How do you redesign and rebuild a boat while you’re sailing it down the river?

Very carefully.

A lot of our clients are in this position now. If they stick with their current business model long-term, they’re going to sink. But they can’t, in effect, take the business out of the water and put it in dry dock while they redesign and re-build it. They have to keep sailing it down the river: keep the old business model chugging along and generating revenue while they determine the new business model and rebuild the business to gradually shift to the new model as the old income streams dry up.

I just spent two days with a great group, the senior team of a company that’s in this position—and they’re part of a larger media company that’s also dealing with this dynamic. I was very impressed with how they’re planning to navigate this passage—I think they’ll be able to support their existing business while they’re building their new business, because they’re doing some things that I believe will specifically support their success in this transition. If you’re experiencing this “rebuild the boat while sailing down the river” dynamic in your company, you might think about whether you’re doing the following things as well as you can:

Keep the old model shipshape: One tendency, when you realize that an old business model won’t work long-term, is to more or less abandon it in favor of the “new.” For instance, we’ve all been hearing about the death of linear TV for about a decade now—and some folks who stopped putting energy into maintaining the quality of their television networks have seen their ratings drop and their revenues dry up… long before the income from new content models was enough to replace that lost revenue. It’s important to allocate the resources needed to make sure your original business stays strong and competitive while you’re figuring out how to make the transition.

Redesign before rebuilding: Sometimes people get so excited and/or panicky about a change in their industry that they just start “doing new stuff” without much rhyme or reason. The group I just worked with is doing very good job of not doing this—of thinking, instead, about how to build the foundation for their new business. They’re moving from data creation to data aggregation and analytics (better known as “big data”), and they’re being very clear about what their offer will be, what they’ll need to do in order to deliver on that offer, how they’ll go to market with it, and what they believe the financial model will be over the first three years of transition. If you don’t do this—that is, if you just start randomly throwing people and money at “new things,” it will be confusing to everyone and will sap resources from the existing business without really moving you toward the new way of doing business.

Use waterproof materials: When you start building for the future, make sure to focus on creating approaches that are simple, replicable, and scalable. If you’re short-sighted in building your new approach just to get something happening, you’ll likely regret it later. For instance, at Proteus we’re now in the midst of creating Phase I of our online learning offer; we can’t invest right now in building it out as fully as we’ll need to eventually, but we’re working with our development partners to make sure that the phase I design is a good foundation for the things we’ll want to do in phase two.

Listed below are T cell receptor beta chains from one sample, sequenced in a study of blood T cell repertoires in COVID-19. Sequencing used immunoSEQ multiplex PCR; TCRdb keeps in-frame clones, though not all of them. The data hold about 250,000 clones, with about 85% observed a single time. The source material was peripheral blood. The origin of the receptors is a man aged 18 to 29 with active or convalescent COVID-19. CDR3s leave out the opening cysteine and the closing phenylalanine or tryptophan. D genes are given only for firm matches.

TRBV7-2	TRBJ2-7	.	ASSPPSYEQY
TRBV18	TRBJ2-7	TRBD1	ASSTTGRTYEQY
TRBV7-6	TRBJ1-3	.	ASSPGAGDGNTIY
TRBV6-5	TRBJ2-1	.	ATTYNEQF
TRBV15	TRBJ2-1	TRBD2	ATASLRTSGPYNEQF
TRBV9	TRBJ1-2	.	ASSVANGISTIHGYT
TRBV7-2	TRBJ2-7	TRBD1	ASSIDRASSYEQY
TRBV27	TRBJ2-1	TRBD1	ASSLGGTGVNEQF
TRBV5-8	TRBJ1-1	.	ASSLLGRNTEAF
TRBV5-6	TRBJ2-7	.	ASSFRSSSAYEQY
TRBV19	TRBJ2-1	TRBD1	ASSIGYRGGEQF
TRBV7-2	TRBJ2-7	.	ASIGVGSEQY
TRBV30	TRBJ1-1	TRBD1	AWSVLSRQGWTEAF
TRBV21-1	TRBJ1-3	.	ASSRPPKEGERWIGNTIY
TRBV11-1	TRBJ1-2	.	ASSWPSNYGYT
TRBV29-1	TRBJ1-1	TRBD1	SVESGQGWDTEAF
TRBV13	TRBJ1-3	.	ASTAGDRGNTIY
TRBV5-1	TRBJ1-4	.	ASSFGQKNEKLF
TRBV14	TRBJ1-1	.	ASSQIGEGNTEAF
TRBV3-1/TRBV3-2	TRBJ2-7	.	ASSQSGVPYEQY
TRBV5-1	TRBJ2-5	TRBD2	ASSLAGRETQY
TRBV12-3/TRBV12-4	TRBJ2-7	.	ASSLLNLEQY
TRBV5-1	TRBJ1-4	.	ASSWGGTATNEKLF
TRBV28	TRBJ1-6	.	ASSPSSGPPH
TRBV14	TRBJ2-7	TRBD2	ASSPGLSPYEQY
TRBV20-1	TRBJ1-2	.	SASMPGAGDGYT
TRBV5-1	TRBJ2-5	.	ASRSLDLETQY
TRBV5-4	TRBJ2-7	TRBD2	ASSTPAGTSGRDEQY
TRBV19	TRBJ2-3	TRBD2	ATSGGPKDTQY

Be smart when you’re working below the waterline: If you were rebuilding an actual boat when it was in the water, you’d build in fail-safe mechanisms when messing with things that could sink the boat. For instance, if you had to rebuild the hull, you might build a secondary inner hull to contain leaks, and install a pump to then remove the water. In television, programmers are starting to make deals with the Netflixes and Amazons of the media world that could actually hurt their existing agreements with the Comcasts and DirecTVs—as well as steal viewership from those traditional paths of distribution for their programming. They’re needing to approach these situations carefully: it’s important to recognize the potential negative consequences and guard against them. while you’re building new revenue streams that could interfere with the old ones.

Be prepared to crew a hybrid: These transitions are rarely neat or simple. For the first few decades of the 20th century, there were both carriages and cars on most roads. There will almost certainly be a period (perhaps a long period), when you’re generating revenue from both models. Make sure you have people and processes in place to operate both successfully for as long as is warranted, and that the senior team is focusing on keeping both models vital. But at the same time…

Jettison the old before it sinks you. The big bookstore chains and most record labels offer cautionary tales of holding on to old models too long. Stay clear-eyed and data-focused, and when the cost-benefit of the old model starts to head south, quickly shift your focus and resources to the new model—and close the old model down in a coordinated and clear way. This may be the hardest one of these things to do well, but if you can have and then execute a clear plan for letting go of your old model when the time is right, you’ll be able to minimize damage—to people, relationships, and your bottom line—while sailing unencumbered into the future.

Good luck—and ship ahoy…